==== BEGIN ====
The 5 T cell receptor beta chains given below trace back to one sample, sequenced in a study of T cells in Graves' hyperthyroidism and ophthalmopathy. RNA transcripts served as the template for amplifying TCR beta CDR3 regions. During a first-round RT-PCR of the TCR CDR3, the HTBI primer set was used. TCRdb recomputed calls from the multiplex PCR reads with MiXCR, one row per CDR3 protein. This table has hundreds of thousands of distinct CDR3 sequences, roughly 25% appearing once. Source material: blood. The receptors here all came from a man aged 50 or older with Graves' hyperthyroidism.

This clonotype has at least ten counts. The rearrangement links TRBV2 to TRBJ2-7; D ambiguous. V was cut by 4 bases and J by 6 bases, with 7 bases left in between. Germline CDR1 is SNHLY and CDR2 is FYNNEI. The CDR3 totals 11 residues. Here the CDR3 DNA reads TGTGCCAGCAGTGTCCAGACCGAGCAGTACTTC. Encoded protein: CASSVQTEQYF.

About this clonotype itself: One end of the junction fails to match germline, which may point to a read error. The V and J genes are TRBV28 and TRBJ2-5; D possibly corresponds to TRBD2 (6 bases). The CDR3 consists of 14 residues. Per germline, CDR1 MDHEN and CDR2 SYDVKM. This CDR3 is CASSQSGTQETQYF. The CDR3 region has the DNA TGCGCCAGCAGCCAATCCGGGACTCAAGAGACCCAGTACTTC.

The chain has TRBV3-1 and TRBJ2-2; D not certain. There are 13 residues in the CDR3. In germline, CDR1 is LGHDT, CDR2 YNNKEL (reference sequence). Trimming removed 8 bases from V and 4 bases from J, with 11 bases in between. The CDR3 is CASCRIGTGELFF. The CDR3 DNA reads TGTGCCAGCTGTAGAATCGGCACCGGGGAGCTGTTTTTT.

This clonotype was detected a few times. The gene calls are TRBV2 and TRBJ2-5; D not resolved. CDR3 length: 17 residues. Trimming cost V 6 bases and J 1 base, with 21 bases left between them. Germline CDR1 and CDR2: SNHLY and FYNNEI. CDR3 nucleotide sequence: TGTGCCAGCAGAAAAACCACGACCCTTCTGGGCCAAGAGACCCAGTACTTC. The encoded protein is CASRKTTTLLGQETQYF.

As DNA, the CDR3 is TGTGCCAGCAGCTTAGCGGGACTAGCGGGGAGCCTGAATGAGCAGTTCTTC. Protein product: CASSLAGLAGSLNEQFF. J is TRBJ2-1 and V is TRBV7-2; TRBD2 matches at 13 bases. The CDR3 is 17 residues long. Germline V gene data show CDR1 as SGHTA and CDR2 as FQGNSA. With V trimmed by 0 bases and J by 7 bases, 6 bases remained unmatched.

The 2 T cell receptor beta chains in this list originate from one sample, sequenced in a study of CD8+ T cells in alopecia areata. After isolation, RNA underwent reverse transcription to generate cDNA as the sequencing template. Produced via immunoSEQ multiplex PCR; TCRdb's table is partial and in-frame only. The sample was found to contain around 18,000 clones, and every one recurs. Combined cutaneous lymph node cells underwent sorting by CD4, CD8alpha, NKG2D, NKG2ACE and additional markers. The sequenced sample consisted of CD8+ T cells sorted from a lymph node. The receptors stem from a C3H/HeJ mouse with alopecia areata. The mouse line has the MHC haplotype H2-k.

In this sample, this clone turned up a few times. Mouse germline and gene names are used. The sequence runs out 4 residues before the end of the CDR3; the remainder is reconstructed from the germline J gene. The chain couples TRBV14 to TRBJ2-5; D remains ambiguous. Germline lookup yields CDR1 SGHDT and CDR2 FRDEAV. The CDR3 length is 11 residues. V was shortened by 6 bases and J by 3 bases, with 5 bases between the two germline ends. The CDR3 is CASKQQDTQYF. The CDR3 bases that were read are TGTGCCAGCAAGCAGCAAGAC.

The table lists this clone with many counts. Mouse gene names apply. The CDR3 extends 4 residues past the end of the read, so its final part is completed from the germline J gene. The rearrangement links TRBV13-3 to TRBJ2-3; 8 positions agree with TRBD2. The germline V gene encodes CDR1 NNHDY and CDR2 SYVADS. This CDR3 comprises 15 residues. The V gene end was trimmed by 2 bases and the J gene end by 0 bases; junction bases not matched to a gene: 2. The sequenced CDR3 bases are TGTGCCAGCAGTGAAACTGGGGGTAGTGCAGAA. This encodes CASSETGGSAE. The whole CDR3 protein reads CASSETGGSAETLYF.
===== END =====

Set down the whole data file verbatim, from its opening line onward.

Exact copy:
The 5 T cell receptor beta chains given below trace back to one sample, sequenced in a study of T cells in Graves' hyperthyroidism and ophthalmopathy. RNA transcripts served as the template for amplifying TCR beta CDR3 regions. During a first-round RT-PCR of the TCR CDR3, the HTBI primer set was used. TCRdb recomputed calls from the multiplex PCR reads with MiXCR, one row per CDR3 protein. This table has hundreds of thousands of distinct CDR3 sequences, roughly 25% appearing once. Source material: blood. The receptors here all came from a man aged 50 or older with Graves' hyperthyroidism.

This clonotype has at least ten counts. The rearrangement links TRBV2 to TRBJ2-7; D ambiguous. V was cut by 4 bases and J by 6 bases, with 7 bases left in between. Germline CDR1 is SNHLY and CDR2 is FYNNEI. The CDR3 totals 11 residues. Here the CDR3 DNA reads TGTGCCAGCAGTGTCCAGACCGAGCAGTACTTC. Encoded protein: CASSVQTEQYF.

About this clonotype itself: One end of the junction fails to match germline, which may point to a read error. The V and J genes are TRBV28 and TRBJ2-5; D possibly corresponds to TRBD2 (6 bases). The CDR3 consists of 14 residues. Per germline, CDR1 MDHEN and CDR2 SYDVKM. This CDR3 is CASSQSGTQETQYF. The CDR3 region has the DNA TGCGCCAGCAGCCAATCCGGGACTCAAGAGACCCAGTACTTC.

The chain has TRBV3-1 and TRBJ2-2; D not certain. There are 13 residues in the CDR3. In germline, CDR1 is LGHDT, CDR2 YNNKEL (reference sequence). Trimming removed 8 bases from V and 4 bases from J, with 11 bases in between. The CDR3 is CASCRIGTGELFF. The CDR3 DNA reads TGTGCCAGCTGTAGAATCGGCACCGGGGAGCTGTTTTTT.

This clonotype was detected a few times. The gene calls are TRBV2 and TRBJ2-5; D not resolved. CDR3 length: 17 residues. Trimming cost V 6 bases and J 1 base, with 21 bases left between them. Germline CDR1 and CDR2: SNHLY and FYNNEI. CDR3 nucleotide sequence: TGTGCCAGCAGAAAAACCACGACCCTTCTGGGCCAAGAGACCCAGTACTTC. The encoded protein is CASRKTTTLLGQETQYF.

As DNA, the CDR3 is TGTGCCAGCAGCTTAGCGGGACTAGCGGGGAGCCTGAATGAGCAGTTCTTC. Protein product: CASSLAGLAGSLNEQFF. J is TRBJ2-1 and V is TRBV7-2; TRBD2 matches at 13 bases. The CDR3 is 17 residues long. Germline V gene data show CDR1 as SGHTA and CDR2 as FQGNSA. With V trimmed by 0 bases and J by 7 bases, 6 bases remained unmatched.

The 2 T cell receptor beta chains in this list originate from one sample, sequenced in a study of CD8+ T cells in alopecia areata. After isolation, RNA underwent reverse transcription to generate cDNA as the sequencing template. Produced via immunoSEQ multiplex PCR; TCRdb's table is partial and in-frame only. The sample was found to contain around 18,000 clones, and every one recurs. Combined cutaneous lymph node cells underwent sorting by CD4, CD8alpha, NKG2D, NKG2ACE and additional markers. The sequenced sample consisted of CD8+ T cells sorted from a lymph node. The receptors stem from a C3H/HeJ mouse with alopecia areata. The mouse line has the MHC haplotype H2-k.

In this sample, this clone turned up a few times. Mouse germline and gene names are used. The sequence runs out 4 residues before the end of the CDR3; the remainder is reconstructed from the germline J gene. The chain couples TRBV14 to TRBJ2-5; D remains ambiguous. Germline lookup yields CDR1 SGHDT and CDR2 FRDEAV. The CDR3 length is 11 residues. V was shortened by 6 bases and J by 3 bases, with 5 bases between the two germline ends. The CDR3 is CASKQQDTQYF. The CDR3 bases that were read are TGTGCCAGCAAGCAGCAAGAC.

The table lists this clone with many counts. Mouse gene names apply. The CDR3 extends 4 residues past the end of the read, so its final part is completed from the germline J gene. The rearrangement links TRBV13-3 to TRBJ2-3; 8 positions agree with TRBD2. The germline V gene encodes CDR1 NNHDY and CDR2 SYVADS. This CDR3 comprises 15 residues. The V gene end was trimmed by 2 bases and the J gene end by 0 bases; junction bases not matched to a gene: 2. The sequenced CDR3 bases are TGTGCCAGCAGTGAAACTGGGGGTAGTGCAGAA. This encodes CASSETGGSAE. The whole CDR3 protein reads CASSETGGSAETLYF.